EDMONDS — The original boathouse at the former Haines wharf, a once-bustling salmon fishing spot now vacant for a decade, has taken a large step down the road of decay, and its future is uncertain.
The boathouse on the wharf at 16111 76th Place W. in north Edmonds collapsed in high wind
s last Sunday.
Capt. H.F. Haines built the wharf in 1939. The boathouse was brought over from Irondale, near Port Townsend, by barge.
Now it sits in a crumpled pile, its moss-covered roof and faded “Meadowdale Marine” sign visible from across the railroad tracks.
“It’s kind of sad to see it go,” said Stan Buchanan, 74, who drove down with his wife, Audrey, 77, this week to view the damage.
The Buchanans have lived nearby for 40 years and often went fishing from the wharf, they said.
“Our kids all worked there,” Stan Buchanan said. “Capt. Haines was our neighbor.”
The Haines family ran a boat-storage operation, boat launch, fishing tackle shop and snack shop on the wharf until the 1970s. It was known as the Herb Haines Sport Fishing wharf. The business had 150 small fishing boats for rent.
The family sold the wharf to another owner in 1976. Five years later, the family took it back and ran it as Meadowdale Marine until 2001.
The business converted from renting boats to storing them. A larger boathouse was added and that building still stands.
In the early 1990s, fish runs declined and the state closed that section of Puget Sound to salmon fishing. It’s since been open on an intermittent basis.
The property was sold again in 2001 for $300,000, according to county records.
The buyer, Slobodanka Stepanovic, and her brother, Milo Milosavljevic of Brier, planned to rehabilitate the structure and resume the salmon fishing operation, Milosavljevic said in 2006.
His initial plans did not meet city of Edmonds codes, however, and never went further.
“I think all that fell by the wayside,” said Rob Chave, Edmonds planning director. “I don’t think he has active permits at this point.”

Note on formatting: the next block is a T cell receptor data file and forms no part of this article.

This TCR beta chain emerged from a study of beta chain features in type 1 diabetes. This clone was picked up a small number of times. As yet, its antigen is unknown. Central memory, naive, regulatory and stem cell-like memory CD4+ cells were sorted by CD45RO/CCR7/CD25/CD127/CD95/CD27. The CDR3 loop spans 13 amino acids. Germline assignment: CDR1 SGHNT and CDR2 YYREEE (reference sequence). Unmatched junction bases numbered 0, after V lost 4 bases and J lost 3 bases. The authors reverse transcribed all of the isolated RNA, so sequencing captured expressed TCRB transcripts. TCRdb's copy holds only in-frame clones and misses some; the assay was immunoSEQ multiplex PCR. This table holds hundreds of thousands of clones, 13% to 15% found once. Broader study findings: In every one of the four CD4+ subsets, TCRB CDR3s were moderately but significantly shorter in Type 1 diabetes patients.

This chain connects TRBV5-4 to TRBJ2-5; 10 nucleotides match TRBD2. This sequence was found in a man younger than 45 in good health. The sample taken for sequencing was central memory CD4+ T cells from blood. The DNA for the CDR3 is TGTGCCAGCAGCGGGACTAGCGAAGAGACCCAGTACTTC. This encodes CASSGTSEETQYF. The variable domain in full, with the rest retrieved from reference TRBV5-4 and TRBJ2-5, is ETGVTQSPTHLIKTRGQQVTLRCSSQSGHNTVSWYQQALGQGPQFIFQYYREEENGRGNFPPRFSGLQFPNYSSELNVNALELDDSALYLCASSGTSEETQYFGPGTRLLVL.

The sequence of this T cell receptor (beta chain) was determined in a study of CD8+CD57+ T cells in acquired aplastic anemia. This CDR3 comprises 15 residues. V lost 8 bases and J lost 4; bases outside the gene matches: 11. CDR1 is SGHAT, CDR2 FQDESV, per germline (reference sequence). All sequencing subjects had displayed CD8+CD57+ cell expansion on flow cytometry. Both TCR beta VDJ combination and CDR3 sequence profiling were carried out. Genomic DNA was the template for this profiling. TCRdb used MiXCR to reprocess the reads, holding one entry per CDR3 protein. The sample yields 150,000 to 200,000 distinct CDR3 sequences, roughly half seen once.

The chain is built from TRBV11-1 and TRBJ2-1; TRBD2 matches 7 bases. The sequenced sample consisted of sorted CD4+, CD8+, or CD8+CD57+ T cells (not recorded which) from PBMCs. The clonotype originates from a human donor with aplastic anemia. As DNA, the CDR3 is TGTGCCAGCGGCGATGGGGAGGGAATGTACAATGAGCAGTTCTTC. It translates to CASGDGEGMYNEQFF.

Milosavljevic, a builder, filed for bankruptcy last year, records show.
Milosavljevic could not be reached for comment. His attorney, Jeffrey Wells of Seattle, said he doesn’t know what Milosavljevic and his sister have planned for the dock.
Wells said he remembers the wharf from when he grew up in north Edmonds and graduated from Meadowdale High School in the 1960s.
What will happen to the dock is hard to predict at this point, officials said.
It’s under Edmonds’ jurisdiction, but the city will consult with environmental agencies before taking any action, Chave said.
Under city laws, any building in danger of collapse or becoming dangerous could be required to be repaired or demolished.
“It’s not something we keep track of on a day-to-day basis,” Chave said. “When something like this happens, it definitely brings it to our attention, that there might be a maintenance issue.”
If the dock is taken down, a series of permits would likely be required, said Larry Altose, a spokesman for the state Department of Ecology.
“An environmental review may also be necessary, which the city would oversee,” Altose said.
The dock’s dilapidated state would seem at this point to make rebuilding unlikely.
“It was a piece of history,” Buchanan said.
Bill Sheets: 425-339-3439; firstname.lastname@example.org.